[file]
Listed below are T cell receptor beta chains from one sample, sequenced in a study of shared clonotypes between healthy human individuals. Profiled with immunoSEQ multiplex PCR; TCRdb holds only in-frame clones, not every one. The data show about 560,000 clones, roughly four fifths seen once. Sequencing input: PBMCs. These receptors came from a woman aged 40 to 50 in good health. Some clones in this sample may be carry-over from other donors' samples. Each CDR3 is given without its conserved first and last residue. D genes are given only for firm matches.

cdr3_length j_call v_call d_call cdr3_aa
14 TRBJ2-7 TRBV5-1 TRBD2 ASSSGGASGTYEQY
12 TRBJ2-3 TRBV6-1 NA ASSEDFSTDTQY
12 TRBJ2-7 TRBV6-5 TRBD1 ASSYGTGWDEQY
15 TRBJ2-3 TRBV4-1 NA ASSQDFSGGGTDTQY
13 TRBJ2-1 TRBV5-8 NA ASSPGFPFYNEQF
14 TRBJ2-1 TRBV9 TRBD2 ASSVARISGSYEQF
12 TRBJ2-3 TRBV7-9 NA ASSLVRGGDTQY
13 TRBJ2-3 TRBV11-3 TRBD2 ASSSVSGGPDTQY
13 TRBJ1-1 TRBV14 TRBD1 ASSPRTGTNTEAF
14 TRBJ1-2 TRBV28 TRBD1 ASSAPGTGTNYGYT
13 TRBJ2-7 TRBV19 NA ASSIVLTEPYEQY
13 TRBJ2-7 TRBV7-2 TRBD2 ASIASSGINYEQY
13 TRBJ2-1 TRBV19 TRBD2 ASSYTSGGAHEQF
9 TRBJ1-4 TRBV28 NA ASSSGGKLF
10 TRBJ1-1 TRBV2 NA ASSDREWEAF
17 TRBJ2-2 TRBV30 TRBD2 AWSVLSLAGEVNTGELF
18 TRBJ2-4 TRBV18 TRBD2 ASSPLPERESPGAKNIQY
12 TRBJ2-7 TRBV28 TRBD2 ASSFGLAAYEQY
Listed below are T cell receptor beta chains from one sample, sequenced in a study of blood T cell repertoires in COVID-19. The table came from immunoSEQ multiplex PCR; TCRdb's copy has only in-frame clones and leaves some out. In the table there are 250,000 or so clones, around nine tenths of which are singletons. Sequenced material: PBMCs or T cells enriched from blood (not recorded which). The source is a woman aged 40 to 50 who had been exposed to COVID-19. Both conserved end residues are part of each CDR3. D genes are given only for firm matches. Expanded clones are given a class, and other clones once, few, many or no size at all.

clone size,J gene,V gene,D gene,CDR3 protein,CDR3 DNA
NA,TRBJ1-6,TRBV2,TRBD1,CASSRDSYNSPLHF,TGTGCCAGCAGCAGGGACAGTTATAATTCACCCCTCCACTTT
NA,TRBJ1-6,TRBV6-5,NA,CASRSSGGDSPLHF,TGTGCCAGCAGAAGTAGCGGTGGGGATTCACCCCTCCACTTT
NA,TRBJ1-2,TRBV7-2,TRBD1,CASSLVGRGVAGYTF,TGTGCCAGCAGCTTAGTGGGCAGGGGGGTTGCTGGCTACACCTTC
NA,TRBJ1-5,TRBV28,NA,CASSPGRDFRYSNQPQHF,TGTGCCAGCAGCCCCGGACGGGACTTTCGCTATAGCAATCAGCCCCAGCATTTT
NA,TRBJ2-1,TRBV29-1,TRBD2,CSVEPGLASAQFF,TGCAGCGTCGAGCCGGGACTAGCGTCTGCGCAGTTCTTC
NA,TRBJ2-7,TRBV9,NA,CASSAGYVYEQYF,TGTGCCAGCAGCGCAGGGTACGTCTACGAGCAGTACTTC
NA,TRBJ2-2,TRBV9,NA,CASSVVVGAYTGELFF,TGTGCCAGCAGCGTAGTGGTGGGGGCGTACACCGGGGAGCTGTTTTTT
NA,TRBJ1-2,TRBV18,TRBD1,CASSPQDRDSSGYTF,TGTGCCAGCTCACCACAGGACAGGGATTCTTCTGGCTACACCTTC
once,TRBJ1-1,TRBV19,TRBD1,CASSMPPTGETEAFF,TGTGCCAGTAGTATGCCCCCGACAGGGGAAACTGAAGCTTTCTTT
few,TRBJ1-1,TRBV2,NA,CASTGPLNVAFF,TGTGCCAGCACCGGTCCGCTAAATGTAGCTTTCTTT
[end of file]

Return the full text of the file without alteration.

Listed below are T cell receptor beta chains from one sample, sequenced in a study of shared clonotypes between healthy human individuals. Profiled with immunoSEQ multiplex PCR; TCRdb holds only in-frame clones, not every one. The data show about 560,000 clones, roughly four fifths seen once. Sequencing input: PBMCs. These receptors came from a woman aged 40 to 50 in good health. Some clones in this sample may be carry-over from other donors' samples. Each CDR3 is given without its conserved first and last residue. D genes are given only for firm matches.

cdr3_length j_call v_call d_call cdr3_aa
14 TRBJ2-7 TRBV5-1 TRBD2 ASSSGGASGTYEQY
12 TRBJ2-3 TRBV6-1 NA ASSEDFSTDTQY
12 TRBJ2-7 TRBV6-5 TRBD1 ASSYGTGWDEQY
15 TRBJ2-3 TRBV4-1 NA ASSQDFSGGGTDTQY
13 TRBJ2-1 TRBV5-8 NA ASSPGFPFYNEQF
14 TRBJ2-1 TRBV9 TRBD2 ASSVARISGSYEQF
12 TRBJ2-3 TRBV7-9 NA ASSLVRGGDTQY
13 TRBJ2-3 TRBV11-3 TRBD2 ASSSVSGGPDTQY
13 TRBJ1-1 TRBV14 TRBD1 ASSPRTGTNTEAF
14 TRBJ1-2 TRBV28 TRBD1 ASSAPGTGTNYGYT
13 TRBJ2-7 TRBV19 NA ASSIVLTEPYEQY
13 TRBJ2-7 TRBV7-2 TRBD2 ASIASSGINYEQY
13 TRBJ2-1 TRBV19 TRBD2 ASSYTSGGAHEQF
9 TRBJ1-4 TRBV28 NA ASSSGGKLF
10 TRBJ1-1 TRBV2 NA ASSDREWEAF
17 TRBJ2-2 TRBV30 TRBD2 AWSVLSLAGEVNTGELF
18 TRBJ2-4 TRBV18 TRBD2 ASSPLPERESPGAKNIQY
12 TRBJ2-7 TRBV28 TRBD2 ASSFGLAAYEQY
Listed below are T cell receptor beta chains from one sample, sequenced in a study of blood T cell repertoires in COVID-19. The table came from immunoSEQ multiplex PCR; TCRdb's copy has only in-frame clones and leaves some out. In the table there are 250,000 or so clones, around nine tenths of which are singletons. Sequenced material: PBMCs or T cells enriched from blood (not recorded which). The source is a woman aged 40 to 50 who had been exposed to COVID-19. Both conserved end residues are part of each CDR3. D genes are given only for firm matches. Expanded clones are given a class, and other clones once, few, many or no size at all.

clone size,J gene,V gene,D gene,CDR3 protein,CDR3 DNA
NA,TRBJ1-6,TRBV2,TRBD1,CASSRDSYNSPLHF,TGTGCCAGCAGCAGGGACAGTTATAATTCACCCCTCCACTTT
NA,TRBJ1-6,TRBV6-5,NA,CASRSSGGDSPLHF,TGTGCCAGCAGAAGTAGCGGTGGGGATTCACCCCTCCACTTT
NA,TRBJ1-2,TRBV7-2,TRBD1,CASSLVGRGVAGYTF,TGTGCCAGCAGCTTAGTGGGCAGGGGGGTTGCTGGCTACACCTTC
NA,TRBJ1-5,TRBV28,NA,CASSPGRDFRYSNQPQHF,TGTGCCAGCAGCCCCGGACGGGACTTTCGCTATAGCAATCAGCCCCAGCATTTT
NA,TRBJ2-1,TRBV29-1,TRBD2,CSVEPGLASAQFF,TGCAGCGTCGAGCCGGGACTAGCGTCTGCGCAGTTCTTC
NA,TRBJ2-7,TRBV9,NA,CASSAGYVYEQYF,TGTGCCAGCAGCGCAGGGTACGTCTACGAGCAGTACTTC
NA,TRBJ2-2,TRBV9,NA,CASSVVVGAYTGELFF,TGTGCCAGCAGCGTAGTGGTGGGGGCGTACACCGGGGAGCTGTTTTTT
NA,TRBJ1-2,TRBV18,TRBD1,CASSPQDRDSSGYTF,TGTGCCAGCTCACCACAGGACAGGGATTCTTCTGGCTACACCTTC
once,TRBJ1-1,TRBV19,TRBD1,CASSMPPTGETEAFF,TGTGCCAGTAGTATGCCCCCGACAGGGGAAACTGAAGCTTTCTTT
few,TRBJ1-1,TRBV2,NA,CASTGPLNVAFF,TGTGCCAGCACCGGTCCGCTAAATGTAGCTTTCTTT